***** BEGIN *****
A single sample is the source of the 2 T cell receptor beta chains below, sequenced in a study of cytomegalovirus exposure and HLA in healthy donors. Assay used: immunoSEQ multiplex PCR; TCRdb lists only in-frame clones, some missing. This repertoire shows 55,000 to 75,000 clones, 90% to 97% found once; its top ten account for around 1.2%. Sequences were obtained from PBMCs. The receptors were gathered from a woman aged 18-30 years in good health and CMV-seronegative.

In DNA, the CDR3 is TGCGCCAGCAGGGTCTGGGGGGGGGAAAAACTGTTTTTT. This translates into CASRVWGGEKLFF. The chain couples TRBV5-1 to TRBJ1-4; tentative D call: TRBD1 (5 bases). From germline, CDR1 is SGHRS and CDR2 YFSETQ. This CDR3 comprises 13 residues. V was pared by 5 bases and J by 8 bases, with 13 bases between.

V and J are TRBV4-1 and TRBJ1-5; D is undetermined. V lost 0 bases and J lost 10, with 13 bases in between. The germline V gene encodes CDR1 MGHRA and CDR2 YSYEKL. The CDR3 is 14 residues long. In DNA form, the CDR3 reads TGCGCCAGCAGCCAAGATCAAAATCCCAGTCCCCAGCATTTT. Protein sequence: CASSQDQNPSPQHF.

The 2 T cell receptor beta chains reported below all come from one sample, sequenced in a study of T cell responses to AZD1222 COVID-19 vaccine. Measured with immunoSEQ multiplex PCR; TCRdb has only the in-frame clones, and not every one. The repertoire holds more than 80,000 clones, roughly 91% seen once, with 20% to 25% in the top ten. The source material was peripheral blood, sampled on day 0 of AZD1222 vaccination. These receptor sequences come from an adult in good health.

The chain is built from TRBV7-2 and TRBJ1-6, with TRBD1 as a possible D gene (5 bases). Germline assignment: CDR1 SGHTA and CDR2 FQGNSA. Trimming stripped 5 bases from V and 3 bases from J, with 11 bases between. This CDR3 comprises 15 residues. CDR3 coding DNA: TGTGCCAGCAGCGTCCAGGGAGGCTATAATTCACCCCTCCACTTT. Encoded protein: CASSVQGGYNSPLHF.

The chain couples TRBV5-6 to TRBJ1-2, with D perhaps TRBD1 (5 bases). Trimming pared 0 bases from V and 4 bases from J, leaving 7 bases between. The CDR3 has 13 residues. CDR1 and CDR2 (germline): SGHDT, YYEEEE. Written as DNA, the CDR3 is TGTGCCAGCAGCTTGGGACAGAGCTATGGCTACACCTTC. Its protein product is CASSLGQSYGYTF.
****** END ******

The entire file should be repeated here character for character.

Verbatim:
A single sample is the source of the 2 T cell receptor beta chains below, sequenced in a study of cytomegalovirus exposure and HLA in healthy donors. Assay used: immunoSEQ multiplex PCR; TCRdb lists only in-frame clones, some missing. This repertoire shows 55,000 to 75,000 clones, 90% to 97% found once; its top ten account for around 1.2%. Sequences were obtained from PBMCs. The receptors were gathered from a woman aged 18-30 years in good health and CMV-seronegative.

In DNA, the CDR3 is TGCGCCAGCAGGGTCTGGGGGGGGGAAAAACTGTTTTTT. This translates into CASRVWGGEKLFF. The chain couples TRBV5-1 to TRBJ1-4; tentative D call: TRBD1 (5 bases). From germline, CDR1 is SGHRS and CDR2 YFSETQ. This CDR3 comprises 13 residues. V was pared by 5 bases and J by 8 bases, with 13 bases between.

V and J are TRBV4-1 and TRBJ1-5; D is undetermined. V lost 0 bases and J lost 10, with 13 bases in between. The germline V gene encodes CDR1 MGHRA and CDR2 YSYEKL. The CDR3 is 14 residues long. In DNA form, the CDR3 reads TGCGCCAGCAGCCAAGATCAAAATCCCAGTCCCCAGCATTTT. Protein sequence: CASSQDQNPSPQHF.

The 2 T cell receptor beta chains reported below all come from one sample, sequenced in a study of T cell responses to AZD1222 COVID-19 vaccine. Measured with immunoSEQ multiplex PCR; TCRdb has only the in-frame clones, and not every one. The repertoire holds more than 80,000 clones, roughly 91% seen once, with 20% to 25% in the top ten. The source material was peripheral blood, sampled on day 0 of AZD1222 vaccination. These receptor sequences come from an adult in good health.

The chain is built from TRBV7-2 and TRBJ1-6, with TRBD1 as a possible D gene (5 bases). Germline assignment: CDR1 SGHTA and CDR2 FQGNSA. Trimming stripped 5 bases from V and 3 bases from J, with 11 bases between. This CDR3 comprises 15 residues. CDR3 coding DNA: TGTGCCAGCAGCGTCCAGGGAGGCTATAATTCACCCCTCCACTTT. Encoded protein: CASSVQGGYNSPLHF.

The chain couples TRBV5-6 to TRBJ1-2, with D perhaps TRBD1 (5 bases). Trimming pared 0 bases from V and 4 bases from J, leaving 7 bases between. The CDR3 has 13 residues. CDR1 and CDR2 (germline): SGHDT, YYEEEE. Written as DNA, the CDR3 is TGTGCCAGCAGCTTGGGACAGAGCTATGGCTACACCTTC. Its protein product is CASSLGQSYGYTF.